penological goals. See Clement v. Cal. Dep’t of Corr.,
364 F.3d 1148, 1152 (9th Cir. 2004). Because FDOC’s
regulations suppressing PLN’s freedom of speech are
all of those, and upholding them would lead to
absurd results, this Court should grant PLN’s
petition, reverse the Eleventh Circuit, and vindicate
the First Amendment.
ARGUMENT
“[T]here is no question that publishers who wish
to communicate with [subscribing prisoners] . . .
have a legitimate First Amendment interest in
access to prisoners.” Thornburgh, 490 U.S. at 408.2
“[S]ensitive to the delicate balance that prison
administrators must strike between the order and
security of the internal prison environment and the
legitimate demands of those on the ‘outside’ who
seek to enter that environment,” id. at 407, this
constitutional guarantee of freedom of speech and
press “assures the maintenance of our political
2

“Access is essential to lawyers and legal assistants
representing prisoner clients . . . [and] to journalists seeking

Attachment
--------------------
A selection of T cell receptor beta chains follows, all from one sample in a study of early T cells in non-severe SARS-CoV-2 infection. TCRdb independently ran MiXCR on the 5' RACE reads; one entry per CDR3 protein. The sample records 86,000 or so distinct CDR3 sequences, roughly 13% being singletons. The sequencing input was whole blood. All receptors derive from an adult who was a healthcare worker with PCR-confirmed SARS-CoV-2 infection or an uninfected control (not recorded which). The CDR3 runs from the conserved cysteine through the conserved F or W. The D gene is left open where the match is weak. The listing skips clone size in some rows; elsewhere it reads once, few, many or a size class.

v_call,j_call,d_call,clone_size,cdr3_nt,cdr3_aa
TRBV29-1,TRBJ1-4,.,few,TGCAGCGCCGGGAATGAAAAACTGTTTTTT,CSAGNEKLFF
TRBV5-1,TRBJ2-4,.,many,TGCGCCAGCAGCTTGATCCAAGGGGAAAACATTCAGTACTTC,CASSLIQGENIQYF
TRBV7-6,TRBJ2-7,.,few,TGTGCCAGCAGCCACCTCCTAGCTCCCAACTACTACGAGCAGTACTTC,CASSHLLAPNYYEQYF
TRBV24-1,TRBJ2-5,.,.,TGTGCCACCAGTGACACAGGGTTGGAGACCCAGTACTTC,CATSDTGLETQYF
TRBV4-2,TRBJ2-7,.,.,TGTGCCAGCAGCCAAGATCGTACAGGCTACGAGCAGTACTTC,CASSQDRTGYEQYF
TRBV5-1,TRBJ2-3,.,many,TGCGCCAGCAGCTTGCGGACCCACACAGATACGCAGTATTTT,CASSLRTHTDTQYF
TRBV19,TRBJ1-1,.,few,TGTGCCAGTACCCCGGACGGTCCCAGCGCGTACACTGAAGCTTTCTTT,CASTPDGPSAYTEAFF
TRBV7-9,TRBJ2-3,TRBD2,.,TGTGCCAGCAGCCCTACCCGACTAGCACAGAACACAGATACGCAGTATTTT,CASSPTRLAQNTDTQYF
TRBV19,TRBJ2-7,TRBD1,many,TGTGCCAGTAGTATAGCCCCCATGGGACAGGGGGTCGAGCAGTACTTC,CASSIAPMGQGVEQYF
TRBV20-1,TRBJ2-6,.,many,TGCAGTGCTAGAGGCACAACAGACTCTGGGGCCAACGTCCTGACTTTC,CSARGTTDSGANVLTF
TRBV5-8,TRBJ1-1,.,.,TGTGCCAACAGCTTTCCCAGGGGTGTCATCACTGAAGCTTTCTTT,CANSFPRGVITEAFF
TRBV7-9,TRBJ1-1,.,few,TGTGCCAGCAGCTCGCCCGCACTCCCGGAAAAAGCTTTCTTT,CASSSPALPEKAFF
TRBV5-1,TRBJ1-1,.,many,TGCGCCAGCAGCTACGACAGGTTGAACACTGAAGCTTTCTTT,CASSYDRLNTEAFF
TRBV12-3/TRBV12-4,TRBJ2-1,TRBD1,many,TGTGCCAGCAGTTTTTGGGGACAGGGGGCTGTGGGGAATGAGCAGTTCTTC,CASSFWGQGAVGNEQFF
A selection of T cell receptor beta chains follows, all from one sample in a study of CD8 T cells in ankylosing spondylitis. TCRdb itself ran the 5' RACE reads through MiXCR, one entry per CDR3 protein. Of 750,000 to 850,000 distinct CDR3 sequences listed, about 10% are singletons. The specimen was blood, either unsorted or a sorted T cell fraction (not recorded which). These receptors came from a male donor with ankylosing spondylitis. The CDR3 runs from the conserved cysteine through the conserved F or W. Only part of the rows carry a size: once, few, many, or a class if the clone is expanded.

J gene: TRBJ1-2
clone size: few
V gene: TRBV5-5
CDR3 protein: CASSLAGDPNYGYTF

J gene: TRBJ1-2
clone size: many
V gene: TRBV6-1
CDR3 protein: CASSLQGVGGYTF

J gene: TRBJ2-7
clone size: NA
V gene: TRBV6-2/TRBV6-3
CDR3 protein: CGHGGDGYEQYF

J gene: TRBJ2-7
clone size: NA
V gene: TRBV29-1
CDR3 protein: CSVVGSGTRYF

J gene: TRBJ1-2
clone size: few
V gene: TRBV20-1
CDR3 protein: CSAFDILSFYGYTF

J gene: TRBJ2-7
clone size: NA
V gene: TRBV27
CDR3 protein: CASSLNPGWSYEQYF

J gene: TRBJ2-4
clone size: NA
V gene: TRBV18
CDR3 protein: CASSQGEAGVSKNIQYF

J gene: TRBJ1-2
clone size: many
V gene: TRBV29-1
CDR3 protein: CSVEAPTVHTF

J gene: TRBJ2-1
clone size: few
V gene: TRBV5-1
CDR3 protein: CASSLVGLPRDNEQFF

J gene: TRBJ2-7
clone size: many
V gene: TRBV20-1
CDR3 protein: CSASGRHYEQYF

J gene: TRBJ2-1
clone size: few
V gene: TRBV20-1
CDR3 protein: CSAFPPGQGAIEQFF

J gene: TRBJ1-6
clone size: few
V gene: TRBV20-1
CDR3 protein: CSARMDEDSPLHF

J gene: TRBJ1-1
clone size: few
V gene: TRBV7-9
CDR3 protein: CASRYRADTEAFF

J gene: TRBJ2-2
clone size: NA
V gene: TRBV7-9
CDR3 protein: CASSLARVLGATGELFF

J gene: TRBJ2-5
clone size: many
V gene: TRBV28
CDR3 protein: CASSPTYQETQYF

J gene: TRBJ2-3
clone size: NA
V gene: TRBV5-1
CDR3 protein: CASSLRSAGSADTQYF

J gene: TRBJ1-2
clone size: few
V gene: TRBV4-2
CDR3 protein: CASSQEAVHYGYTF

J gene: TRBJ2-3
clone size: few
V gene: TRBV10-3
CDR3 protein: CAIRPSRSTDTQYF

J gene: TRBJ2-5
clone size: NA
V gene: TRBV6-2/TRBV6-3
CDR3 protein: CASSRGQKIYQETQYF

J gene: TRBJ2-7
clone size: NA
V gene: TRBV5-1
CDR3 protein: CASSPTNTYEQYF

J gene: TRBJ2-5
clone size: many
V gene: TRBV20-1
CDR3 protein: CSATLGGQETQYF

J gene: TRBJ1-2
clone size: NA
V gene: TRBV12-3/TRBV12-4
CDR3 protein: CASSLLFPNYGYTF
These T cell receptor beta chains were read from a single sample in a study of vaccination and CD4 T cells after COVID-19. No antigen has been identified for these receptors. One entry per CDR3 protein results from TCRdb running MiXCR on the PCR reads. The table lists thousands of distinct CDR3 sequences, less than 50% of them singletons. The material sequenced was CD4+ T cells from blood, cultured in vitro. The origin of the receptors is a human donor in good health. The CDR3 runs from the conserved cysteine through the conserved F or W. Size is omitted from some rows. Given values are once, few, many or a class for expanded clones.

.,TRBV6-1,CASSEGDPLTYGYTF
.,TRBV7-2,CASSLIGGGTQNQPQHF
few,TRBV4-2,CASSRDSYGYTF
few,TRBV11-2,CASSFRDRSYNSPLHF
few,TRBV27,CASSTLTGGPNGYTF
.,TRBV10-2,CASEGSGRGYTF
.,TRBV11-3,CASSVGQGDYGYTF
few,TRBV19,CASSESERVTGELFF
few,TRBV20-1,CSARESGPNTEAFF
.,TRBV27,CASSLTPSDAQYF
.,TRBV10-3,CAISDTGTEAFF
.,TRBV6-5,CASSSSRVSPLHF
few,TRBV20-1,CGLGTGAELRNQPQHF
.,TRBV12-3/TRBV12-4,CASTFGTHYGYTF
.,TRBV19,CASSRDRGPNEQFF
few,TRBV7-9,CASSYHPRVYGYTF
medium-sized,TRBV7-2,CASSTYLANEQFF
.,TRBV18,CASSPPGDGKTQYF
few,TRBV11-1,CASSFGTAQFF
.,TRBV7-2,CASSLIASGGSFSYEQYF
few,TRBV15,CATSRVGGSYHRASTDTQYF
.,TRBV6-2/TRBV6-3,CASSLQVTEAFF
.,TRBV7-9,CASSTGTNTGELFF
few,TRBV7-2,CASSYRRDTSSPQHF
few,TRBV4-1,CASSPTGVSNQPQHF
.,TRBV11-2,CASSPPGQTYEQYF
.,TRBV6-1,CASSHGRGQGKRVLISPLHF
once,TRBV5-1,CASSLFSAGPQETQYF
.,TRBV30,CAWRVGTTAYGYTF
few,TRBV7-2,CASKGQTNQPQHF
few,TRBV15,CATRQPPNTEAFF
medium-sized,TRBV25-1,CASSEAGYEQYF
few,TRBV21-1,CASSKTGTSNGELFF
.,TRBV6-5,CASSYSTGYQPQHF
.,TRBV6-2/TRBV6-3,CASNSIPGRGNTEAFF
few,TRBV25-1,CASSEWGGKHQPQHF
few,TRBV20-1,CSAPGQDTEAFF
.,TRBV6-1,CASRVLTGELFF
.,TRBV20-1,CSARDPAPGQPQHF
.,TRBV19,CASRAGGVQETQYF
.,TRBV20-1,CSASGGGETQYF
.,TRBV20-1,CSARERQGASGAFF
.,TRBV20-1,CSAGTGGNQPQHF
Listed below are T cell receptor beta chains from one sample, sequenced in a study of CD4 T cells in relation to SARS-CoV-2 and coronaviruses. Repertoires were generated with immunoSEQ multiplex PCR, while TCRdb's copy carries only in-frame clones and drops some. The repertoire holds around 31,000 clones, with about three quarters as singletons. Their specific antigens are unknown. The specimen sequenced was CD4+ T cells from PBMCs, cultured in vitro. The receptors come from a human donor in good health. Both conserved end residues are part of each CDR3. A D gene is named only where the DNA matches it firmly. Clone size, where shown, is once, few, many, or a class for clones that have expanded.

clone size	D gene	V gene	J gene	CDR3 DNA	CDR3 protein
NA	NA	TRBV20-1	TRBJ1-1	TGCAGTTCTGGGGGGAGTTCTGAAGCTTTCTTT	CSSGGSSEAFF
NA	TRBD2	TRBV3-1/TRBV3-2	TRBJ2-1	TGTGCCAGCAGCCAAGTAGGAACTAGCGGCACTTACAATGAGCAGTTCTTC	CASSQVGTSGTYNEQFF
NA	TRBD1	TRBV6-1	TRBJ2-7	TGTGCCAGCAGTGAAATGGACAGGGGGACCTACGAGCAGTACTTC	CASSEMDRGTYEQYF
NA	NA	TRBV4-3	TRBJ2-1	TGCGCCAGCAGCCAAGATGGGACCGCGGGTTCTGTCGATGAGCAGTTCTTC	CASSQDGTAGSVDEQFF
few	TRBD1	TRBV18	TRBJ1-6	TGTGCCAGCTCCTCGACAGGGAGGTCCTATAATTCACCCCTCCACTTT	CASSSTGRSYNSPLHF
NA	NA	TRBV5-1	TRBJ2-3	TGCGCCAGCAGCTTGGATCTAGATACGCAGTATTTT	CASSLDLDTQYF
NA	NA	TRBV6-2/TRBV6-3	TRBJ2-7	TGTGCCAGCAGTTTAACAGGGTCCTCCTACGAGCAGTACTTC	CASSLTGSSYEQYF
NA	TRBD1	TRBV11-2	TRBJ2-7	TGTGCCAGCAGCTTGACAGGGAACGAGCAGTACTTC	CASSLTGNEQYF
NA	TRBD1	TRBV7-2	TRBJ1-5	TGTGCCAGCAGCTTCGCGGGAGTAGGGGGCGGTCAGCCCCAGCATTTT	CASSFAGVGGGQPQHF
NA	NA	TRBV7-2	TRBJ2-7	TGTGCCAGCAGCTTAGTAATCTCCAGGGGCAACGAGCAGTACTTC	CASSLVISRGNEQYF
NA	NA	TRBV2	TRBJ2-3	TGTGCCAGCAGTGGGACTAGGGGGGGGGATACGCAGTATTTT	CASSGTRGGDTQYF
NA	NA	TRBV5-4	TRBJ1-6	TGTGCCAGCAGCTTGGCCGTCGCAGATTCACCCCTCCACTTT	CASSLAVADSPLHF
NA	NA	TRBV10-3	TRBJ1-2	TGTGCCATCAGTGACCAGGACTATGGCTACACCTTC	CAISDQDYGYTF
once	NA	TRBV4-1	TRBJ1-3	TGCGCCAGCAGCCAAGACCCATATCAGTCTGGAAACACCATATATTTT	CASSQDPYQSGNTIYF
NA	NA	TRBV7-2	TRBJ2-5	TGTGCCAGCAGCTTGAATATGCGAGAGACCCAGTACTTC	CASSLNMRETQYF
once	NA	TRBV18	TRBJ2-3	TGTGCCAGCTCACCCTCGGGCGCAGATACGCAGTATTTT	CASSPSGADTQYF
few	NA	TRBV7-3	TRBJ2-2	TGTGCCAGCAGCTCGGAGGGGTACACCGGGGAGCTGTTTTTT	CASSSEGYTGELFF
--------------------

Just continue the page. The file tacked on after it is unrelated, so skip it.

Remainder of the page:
information about prison conditions[.]” Thornburgh, 490 U.S. at
407 (emphasis added).

3

system and an open society, . . . and secures the
paramount public interest in a free flow of
information to the people concerning public officials,”
Pell v. Procunier, 417 U.S. 817, 832 (1974) (internal
citations and quotations omitted).
A
publication’s
advertisements
are
also
unquestionably protected by the First Amendment.
Bigelow v. Virginia, 421 U.S. 809, 818 (1975)
(“[S]peech is not stripped of First Amendment
protection merely because it appears in [paid
commercial advertisements].”). And advertisers’
“First Amendment right to access inmates give[s
them] a liberty interest in seeing that their
advertisements reach the inmates.” Perry v. Sec’y,
Fla. Dep’t of Corr., 664 F.3d 1359, 1367–68 (11th Cir.
2011). In fact, an advertiser’s free speech rights are
often bound with its publisher’s because imposing
content-related restrictions on advertisements
“establishes a financial disincentive to create or
publish works with [that] particular content.” See
Simon & Schuster, Inc. v. Members of N.Y. State
Crime Victims Bd., 502 U.S. 105, 118 (1991).3

3

PLN avers that it has lost advertisers as a result of
FDOC’s regulations because those groups cannot reach their
key demographic. Therefore, allowing a publication to be
targeted through its advertising revenue in this case implicates